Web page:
Florence Nightingale David was born in Ivington, which is a small town in England. Her parents were both teacher directors teaching in elementary school. Florence had completed school and graduated with a major in math from Bedford College for Women. She always wanted to become an actuarial, but back then they didn't really accept women into society just yet. Woman back then were always discriminated and even though she found a job of becoming an actuarial she was then rejected, after that she kept on going and never gave up.
Eventually, she taught Statistics at the University College London, While she was persistent in her studies in Statistics. Then Neyman, who was also a mathematician; who stood firm about Florence achieving a Doctorate. She was then endowed with a Ph. D in the year 1938 and carried on with teaching until the beginning of WWII. She was rewarded as a professor of Statistics and she had received recognition. Then from there she continued on with schooling at California.
During 1968, she was the Chair of Statistics and she had earned her place. Other mathematicians were trying to bring her down, but she had fought them back with every power that she had. Plus, on top of what she had succeeded to do she had become an emeritus professor around 1977 in California. She then continued on being a specialist with the United States forestry Service. Awards were given to her such as Teaching Award from University of California and the Elizabeth L. Scott Award. At the age of 83 she died of lung cancer at her home in California.
Mina Spiegel Rees, a women from Cleveland, Ohio born on August 2, 1902 and died on October 25, 1997. She had grown up in New York City and had gone to Hunter College High School and graduated 1923. From then on, she had proceeded with her studies at Columbia University where there wasn't much luck for her.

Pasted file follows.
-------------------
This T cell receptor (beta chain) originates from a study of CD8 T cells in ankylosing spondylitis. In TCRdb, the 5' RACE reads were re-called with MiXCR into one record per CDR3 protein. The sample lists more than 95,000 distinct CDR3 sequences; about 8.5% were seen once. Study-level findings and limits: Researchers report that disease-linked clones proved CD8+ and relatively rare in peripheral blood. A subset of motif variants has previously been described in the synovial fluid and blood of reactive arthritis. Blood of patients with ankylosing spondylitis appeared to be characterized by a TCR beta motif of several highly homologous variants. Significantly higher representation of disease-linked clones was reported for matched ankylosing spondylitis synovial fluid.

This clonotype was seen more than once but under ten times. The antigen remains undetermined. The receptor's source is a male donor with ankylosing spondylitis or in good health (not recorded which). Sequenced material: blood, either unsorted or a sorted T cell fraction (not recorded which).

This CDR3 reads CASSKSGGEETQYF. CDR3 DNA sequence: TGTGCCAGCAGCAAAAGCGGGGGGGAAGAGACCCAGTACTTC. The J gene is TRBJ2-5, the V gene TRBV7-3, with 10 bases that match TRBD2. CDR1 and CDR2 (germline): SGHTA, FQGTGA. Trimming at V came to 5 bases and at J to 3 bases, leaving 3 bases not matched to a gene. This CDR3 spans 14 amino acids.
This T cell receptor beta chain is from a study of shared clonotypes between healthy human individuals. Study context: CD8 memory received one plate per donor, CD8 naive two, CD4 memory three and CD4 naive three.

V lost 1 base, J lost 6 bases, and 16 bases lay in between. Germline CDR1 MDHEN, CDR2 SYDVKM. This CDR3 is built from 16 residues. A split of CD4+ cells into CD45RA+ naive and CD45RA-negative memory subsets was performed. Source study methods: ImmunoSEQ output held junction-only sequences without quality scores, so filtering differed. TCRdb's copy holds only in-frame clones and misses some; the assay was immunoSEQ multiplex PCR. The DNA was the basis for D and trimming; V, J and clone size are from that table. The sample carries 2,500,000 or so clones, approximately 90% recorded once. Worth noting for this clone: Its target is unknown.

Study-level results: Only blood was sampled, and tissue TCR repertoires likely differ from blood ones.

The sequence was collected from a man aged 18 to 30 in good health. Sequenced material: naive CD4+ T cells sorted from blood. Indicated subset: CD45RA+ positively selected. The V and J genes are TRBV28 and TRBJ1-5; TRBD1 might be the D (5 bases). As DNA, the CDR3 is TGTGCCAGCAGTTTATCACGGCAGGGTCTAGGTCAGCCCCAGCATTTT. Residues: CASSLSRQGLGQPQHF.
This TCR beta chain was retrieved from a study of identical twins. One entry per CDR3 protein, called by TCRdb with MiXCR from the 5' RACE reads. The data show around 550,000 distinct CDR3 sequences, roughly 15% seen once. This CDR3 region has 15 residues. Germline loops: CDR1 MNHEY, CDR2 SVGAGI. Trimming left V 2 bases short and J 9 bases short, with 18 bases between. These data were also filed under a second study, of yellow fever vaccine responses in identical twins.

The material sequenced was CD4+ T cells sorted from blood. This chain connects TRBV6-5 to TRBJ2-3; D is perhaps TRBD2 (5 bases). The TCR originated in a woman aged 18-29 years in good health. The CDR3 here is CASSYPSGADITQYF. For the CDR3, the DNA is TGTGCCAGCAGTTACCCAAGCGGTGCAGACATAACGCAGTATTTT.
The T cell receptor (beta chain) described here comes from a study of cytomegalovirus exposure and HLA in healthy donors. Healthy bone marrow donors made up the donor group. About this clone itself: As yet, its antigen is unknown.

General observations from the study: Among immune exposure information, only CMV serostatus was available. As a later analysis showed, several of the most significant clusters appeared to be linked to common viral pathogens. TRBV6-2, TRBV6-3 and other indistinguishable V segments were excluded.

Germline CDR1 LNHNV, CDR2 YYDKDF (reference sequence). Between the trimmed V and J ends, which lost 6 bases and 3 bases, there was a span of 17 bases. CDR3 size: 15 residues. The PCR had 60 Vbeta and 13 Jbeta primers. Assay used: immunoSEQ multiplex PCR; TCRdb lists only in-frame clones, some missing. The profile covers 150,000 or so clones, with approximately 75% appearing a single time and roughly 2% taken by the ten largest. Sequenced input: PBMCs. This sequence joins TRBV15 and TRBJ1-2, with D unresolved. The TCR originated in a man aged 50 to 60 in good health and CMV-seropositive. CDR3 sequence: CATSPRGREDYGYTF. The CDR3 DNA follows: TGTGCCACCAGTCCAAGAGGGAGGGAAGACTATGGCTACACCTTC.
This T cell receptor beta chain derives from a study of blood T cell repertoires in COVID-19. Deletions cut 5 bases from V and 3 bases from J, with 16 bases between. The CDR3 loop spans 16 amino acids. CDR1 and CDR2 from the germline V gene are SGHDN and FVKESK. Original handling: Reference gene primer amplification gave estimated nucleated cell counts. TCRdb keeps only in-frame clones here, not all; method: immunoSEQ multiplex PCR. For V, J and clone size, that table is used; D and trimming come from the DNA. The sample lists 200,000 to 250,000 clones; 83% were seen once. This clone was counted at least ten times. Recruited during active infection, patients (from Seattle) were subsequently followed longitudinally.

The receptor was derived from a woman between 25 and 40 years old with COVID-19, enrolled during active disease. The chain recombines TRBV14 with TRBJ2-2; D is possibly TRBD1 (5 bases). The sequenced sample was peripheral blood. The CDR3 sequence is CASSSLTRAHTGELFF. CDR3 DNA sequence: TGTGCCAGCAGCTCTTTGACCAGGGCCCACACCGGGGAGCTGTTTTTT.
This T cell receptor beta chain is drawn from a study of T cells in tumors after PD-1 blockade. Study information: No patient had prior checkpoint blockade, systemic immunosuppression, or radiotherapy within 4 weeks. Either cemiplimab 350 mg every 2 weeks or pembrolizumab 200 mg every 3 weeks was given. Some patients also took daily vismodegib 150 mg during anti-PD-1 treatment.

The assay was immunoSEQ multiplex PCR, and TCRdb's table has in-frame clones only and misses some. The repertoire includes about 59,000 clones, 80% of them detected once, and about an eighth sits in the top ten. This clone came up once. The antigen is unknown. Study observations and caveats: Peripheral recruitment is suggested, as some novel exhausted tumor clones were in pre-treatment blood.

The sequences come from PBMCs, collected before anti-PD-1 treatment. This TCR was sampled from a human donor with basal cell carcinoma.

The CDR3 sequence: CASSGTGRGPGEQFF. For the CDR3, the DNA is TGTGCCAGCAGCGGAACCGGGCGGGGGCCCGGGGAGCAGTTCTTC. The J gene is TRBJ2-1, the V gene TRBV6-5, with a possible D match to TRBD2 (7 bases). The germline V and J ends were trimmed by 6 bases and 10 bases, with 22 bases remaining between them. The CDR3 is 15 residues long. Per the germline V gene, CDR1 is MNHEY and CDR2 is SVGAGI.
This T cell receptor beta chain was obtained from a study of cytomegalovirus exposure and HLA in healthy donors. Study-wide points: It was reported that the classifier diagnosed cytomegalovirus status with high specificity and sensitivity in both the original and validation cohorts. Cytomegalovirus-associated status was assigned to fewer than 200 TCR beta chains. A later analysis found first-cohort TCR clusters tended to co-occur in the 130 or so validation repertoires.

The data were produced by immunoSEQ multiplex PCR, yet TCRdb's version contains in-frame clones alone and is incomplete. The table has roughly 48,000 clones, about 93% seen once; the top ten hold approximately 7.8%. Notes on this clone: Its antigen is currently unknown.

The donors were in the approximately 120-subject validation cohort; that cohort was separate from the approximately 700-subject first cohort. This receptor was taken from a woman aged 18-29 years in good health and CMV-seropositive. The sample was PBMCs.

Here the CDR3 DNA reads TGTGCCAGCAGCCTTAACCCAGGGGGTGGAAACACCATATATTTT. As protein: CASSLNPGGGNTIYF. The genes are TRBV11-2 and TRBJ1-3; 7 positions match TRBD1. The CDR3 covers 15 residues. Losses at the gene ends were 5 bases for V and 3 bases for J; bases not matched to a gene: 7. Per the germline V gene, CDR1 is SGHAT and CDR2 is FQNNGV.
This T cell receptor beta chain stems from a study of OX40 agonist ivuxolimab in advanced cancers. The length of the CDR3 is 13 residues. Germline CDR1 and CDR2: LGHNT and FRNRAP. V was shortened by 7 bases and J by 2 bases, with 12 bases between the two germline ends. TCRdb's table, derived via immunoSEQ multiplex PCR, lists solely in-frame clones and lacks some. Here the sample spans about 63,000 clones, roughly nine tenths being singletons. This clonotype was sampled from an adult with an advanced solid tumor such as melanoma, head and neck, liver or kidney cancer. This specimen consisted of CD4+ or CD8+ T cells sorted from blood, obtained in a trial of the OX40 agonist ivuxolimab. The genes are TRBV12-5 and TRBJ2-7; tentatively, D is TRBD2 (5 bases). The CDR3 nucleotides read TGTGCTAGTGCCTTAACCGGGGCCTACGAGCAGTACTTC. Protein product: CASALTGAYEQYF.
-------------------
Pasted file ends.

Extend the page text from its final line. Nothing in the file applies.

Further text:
When she had begun her studies at Columbia University she had taken courses for mathematics. Mina then decided the she wanted to receive a doctorate in Mathematics, but that wasn't really an option for her to take. Columbia wasn't really absorbed or fascinated by the face that women in general are the right contenders for this position. So, then she just decided to get a Masters Associates Degree.
When she had completed those steps she went back to Hunter College High School and she is now a teacher. Never had she stopped right there with her studies, but she had kept fighting in order for her to get her Ph. D. So, she had left her teaching career and from that point on she attended University of Chicago in 1929. Then while it was 1931 she had graduated with her doctorate for a proposal.
She was then promoted to another opportunity with Mr. Dickson, he was one of the professors at the University of Chicago. Sadly to say that she failed to take advantage to be in the NRC postdoctoral fellowship. Then again she was a professor again at the Hunter College and also including the fact that now she is a ...